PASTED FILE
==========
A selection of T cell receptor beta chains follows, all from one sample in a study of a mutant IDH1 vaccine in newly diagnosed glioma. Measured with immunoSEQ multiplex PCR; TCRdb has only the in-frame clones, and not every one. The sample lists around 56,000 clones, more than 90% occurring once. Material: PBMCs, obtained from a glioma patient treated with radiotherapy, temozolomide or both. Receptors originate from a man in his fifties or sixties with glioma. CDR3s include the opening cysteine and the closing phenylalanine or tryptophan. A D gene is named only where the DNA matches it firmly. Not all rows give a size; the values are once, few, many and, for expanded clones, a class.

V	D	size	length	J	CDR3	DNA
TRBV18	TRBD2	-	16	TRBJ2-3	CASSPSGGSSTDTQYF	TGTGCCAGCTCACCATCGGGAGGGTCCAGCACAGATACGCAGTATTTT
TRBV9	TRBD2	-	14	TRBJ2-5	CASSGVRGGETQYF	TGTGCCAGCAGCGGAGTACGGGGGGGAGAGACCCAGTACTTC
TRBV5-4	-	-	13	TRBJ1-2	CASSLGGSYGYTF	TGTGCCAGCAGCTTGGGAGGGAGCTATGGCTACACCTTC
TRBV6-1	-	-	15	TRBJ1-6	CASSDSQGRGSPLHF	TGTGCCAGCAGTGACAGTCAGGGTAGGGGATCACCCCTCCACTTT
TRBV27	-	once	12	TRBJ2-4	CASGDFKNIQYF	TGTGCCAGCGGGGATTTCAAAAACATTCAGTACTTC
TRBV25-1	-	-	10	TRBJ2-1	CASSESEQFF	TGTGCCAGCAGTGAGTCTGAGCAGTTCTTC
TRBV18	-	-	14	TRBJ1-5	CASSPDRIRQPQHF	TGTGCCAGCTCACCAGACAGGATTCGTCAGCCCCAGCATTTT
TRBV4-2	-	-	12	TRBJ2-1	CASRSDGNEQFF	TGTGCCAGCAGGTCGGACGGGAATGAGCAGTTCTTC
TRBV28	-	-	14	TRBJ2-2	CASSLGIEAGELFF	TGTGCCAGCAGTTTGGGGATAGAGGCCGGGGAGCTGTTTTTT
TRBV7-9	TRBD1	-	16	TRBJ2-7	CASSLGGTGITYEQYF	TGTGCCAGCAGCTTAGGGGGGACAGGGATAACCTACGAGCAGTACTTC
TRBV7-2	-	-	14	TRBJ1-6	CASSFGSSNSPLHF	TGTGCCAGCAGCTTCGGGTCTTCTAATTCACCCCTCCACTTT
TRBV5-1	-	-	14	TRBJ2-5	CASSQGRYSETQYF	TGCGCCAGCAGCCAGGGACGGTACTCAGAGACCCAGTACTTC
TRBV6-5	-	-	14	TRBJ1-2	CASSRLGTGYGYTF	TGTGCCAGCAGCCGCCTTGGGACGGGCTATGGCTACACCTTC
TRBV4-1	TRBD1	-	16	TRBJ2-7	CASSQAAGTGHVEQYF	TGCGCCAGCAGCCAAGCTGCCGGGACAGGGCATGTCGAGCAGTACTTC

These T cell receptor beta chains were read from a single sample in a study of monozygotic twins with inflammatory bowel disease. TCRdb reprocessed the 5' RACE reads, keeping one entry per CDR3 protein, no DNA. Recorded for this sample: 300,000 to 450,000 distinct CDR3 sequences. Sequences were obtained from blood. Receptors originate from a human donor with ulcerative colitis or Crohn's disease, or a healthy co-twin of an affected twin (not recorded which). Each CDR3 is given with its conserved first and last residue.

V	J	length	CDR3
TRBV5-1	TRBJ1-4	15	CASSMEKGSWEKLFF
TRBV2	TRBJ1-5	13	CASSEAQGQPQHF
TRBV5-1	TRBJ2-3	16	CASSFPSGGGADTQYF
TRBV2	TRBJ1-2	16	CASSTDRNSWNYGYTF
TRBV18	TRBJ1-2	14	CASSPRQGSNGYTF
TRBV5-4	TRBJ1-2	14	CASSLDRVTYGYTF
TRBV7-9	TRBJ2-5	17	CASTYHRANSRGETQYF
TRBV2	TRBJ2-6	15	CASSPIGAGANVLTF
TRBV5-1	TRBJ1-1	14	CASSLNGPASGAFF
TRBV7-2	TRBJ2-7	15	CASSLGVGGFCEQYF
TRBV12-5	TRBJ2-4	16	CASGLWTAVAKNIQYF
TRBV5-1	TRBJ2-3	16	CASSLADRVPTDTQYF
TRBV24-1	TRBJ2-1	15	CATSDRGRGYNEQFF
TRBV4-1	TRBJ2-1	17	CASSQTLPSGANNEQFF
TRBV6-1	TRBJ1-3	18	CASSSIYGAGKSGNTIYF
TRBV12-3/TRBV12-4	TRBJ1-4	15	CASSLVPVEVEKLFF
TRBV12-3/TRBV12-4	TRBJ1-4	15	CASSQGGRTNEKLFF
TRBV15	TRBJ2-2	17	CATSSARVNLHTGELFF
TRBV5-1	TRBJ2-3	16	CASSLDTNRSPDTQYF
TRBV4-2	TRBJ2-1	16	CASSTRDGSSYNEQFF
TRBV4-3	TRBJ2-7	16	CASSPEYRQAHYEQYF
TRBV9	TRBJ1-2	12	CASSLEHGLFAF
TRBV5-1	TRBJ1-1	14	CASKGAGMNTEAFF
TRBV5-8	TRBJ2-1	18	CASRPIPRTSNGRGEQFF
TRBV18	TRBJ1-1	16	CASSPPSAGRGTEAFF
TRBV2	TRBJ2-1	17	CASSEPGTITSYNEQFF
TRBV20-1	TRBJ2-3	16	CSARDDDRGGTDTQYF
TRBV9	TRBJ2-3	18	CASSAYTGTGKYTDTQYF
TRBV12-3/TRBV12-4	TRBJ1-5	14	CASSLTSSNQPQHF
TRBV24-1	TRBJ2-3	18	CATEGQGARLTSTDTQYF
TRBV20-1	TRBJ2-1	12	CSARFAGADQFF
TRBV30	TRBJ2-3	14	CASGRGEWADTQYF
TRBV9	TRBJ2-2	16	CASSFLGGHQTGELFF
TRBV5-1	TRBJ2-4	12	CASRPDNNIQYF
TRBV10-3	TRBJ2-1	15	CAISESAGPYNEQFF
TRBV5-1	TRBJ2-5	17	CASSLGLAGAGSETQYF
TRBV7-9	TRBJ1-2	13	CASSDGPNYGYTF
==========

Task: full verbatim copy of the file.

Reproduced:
A selection of T cell receptor beta chains follows, all from one sample in a study of a mutant IDH1 vaccine in newly diagnosed glioma. Measured with immunoSEQ multiplex PCR; TCRdb has only the in-frame clones, and not every one. The sample lists around 56,000 clones, more than 90% occurring once. Material: PBMCs, obtained from a glioma patient treated with radiotherapy, temozolomide or both. Receptors originate from a man in his fifties or sixties with glioma. CDR3s include the opening cysteine and the closing phenylalanine or tryptophan. A D gene is named only where the DNA matches it firmly. Not all rows give a size; the values are once, few, many and, for expanded clones, a class.

V	D	size	length	J	CDR3	DNA
TRBV18	TRBD2	-	16	TRBJ2-3	CASSPSGGSSTDTQYF	TGTGCCAGCTCACCATCGGGAGGGTCCAGCACAGATACGCAGTATTTT
TRBV9	TRBD2	-	14	TRBJ2-5	CASSGVRGGETQYF	TGTGCCAGCAGCGGAGTACGGGGGGGAGAGACCCAGTACTTC
TRBV5-4	-	-	13	TRBJ1-2	CASSLGGSYGYTF	TGTGCCAGCAGCTTGGGAGGGAGCTATGGCTACACCTTC
TRBV6-1	-	-	15	TRBJ1-6	CASSDSQGRGSPLHF	TGTGCCAGCAGTGACAGTCAGGGTAGGGGATCACCCCTCCACTTT
TRBV27	-	once	12	TRBJ2-4	CASGDFKNIQYF	TGTGCCAGCGGGGATTTCAAAAACATTCAGTACTTC
TRBV25-1	-	-	10	TRBJ2-1	CASSESEQFF	TGTGCCAGCAGTGAGTCTGAGCAGTTCTTC
TRBV18	-	-	14	TRBJ1-5	CASSPDRIRQPQHF	TGTGCCAGCTCACCAGACAGGATTCGTCAGCCCCAGCATTTT
TRBV4-2	-	-	12	TRBJ2-1	CASRSDGNEQFF	TGTGCCAGCAGGTCGGACGGGAATGAGCAGTTCTTC
TRBV28	-	-	14	TRBJ2-2	CASSLGIEAGELFF	TGTGCCAGCAGTTTGGGGATAGAGGCCGGGGAGCTGTTTTTT
TRBV7-9	TRBD1	-	16	TRBJ2-7	CASSLGGTGITYEQYF	TGTGCCAGCAGCTTAGGGGGGACAGGGATAACCTACGAGCAGTACTTC
TRBV7-2	-	-	14	TRBJ1-6	CASSFGSSNSPLHF	TGTGCCAGCAGCTTCGGGTCTTCTAATTCACCCCTCCACTTT
TRBV5-1	-	-	14	TRBJ2-5	CASSQGRYSETQYF	TGCGCCAGCAGCCAGGGACGGTACTCAGAGACCCAGTACTTC
TRBV6-5	-	-	14	TRBJ1-2	CASSRLGTGYGYTF	TGTGCCAGCAGCCGCCTTGGGACGGGCTATGGCTACACCTTC
TRBV4-1	TRBD1	-	16	TRBJ2-7	CASSQAAGTGHVEQYF	TGCGCCAGCAGCCAAGCTGCCGGGACAGGGCATGTCGAGCAGTACTTC

These T cell receptor beta chains were read from a single sample in a study of monozygotic twins with inflammatory bowel disease. TCRdb reprocessed the 5' RACE reads, keeping one entry per CDR3 protein, no DNA. Recorded for this sample: 300,000 to 450,000 distinct CDR3 sequences. Sequences were obtained from blood. Receptors originate from a human donor with ulcerative colitis or Crohn's disease, or a healthy co-twin of an affected twin (not recorded which). Each CDR3 is given with its conserved first and last residue.

V	J	length	CDR3
TRBV5-1	TRBJ1-4	15	CASSMEKGSWEKLFF
TRBV2	TRBJ1-5	13	CASSEAQGQPQHF
TRBV5-1	TRBJ2-3	16	CASSFPSGGGADTQYF
TRBV2	TRBJ1-2	16	CASSTDRNSWNYGYTF
TRBV18	TRBJ1-2	14	CASSPRQGSNGYTF
TRBV5-4	TRBJ1-2	14	CASSLDRVTYGYTF
TRBV7-9	TRBJ2-5	17	CASTYHRANSRGETQYF
TRBV2	TRBJ2-6	15	CASSPIGAGANVLTF
TRBV5-1	TRBJ1-1	14	CASSLNGPASGAFF
TRBV7-2	TRBJ2-7	15	CASSLGVGGFCEQYF
TRBV12-5	TRBJ2-4	16	CASGLWTAVAKNIQYF
TRBV5-1	TRBJ2-3	16	CASSLADRVPTDTQYF
TRBV24-1	TRBJ2-1	15	CATSDRGRGYNEQFF
TRBV4-1	TRBJ2-1	17	CASSQTLPSGANNEQFF
TRBV6-1	TRBJ1-3	18	CASSSIYGAGKSGNTIYF
TRBV12-3/TRBV12-4	TRBJ1-4	15	CASSLVPVEVEKLFF
TRBV12-3/TRBV12-4	TRBJ1-4	15	CASSQGGRTNEKLFF
TRBV15	TRBJ2-2	17	CATSSARVNLHTGELFF
TRBV5-1	TRBJ2-3	16	CASSLDTNRSPDTQYF
TRBV4-2	TRBJ2-1	16	CASSTRDGSSYNEQFF
TRBV4-3	TRBJ2-7	16	CASSPEYRQAHYEQYF
TRBV9	TRBJ1-2	12	CASSLEHGLFAF
TRBV5-1	TRBJ1-1	14	CASKGAGMNTEAFF
TRBV5-8	TRBJ2-1	18	CASRPIPRTSNGRGEQFF
TRBV18	TRBJ1-1	16	CASSPPSAGRGTEAFF
TRBV2	TRBJ2-1	17	CASSEPGTITSYNEQFF
TRBV20-1	TRBJ2-3	16	CSARDDDRGGTDTQYF
TRBV9	TRBJ2-3	18	CASSAYTGTGKYTDTQYF
TRBV12-3/TRBV12-4	TRBJ1-5	14	CASSLTSSNQPQHF
TRBV24-1	TRBJ2-3	18	CATEGQGARLTSTDTQYF
TRBV20-1	TRBJ2-1	12	CSARFAGADQFF
TRBV30	TRBJ2-3	14	CASGRGEWADTQYF
TRBV9	TRBJ2-2	16	CASSFLGGHQTGELFF
TRBV5-1	TRBJ2-4	12	CASRPDNNIQYF
TRBV10-3	TRBJ2-1	15	CAISESAGPYNEQFF
TRBV5-1	TRBJ2-5	17	CASSLGLAGAGSETQYF
TRBV7-9	TRBJ1-2	13	CASSDGPNYGYTF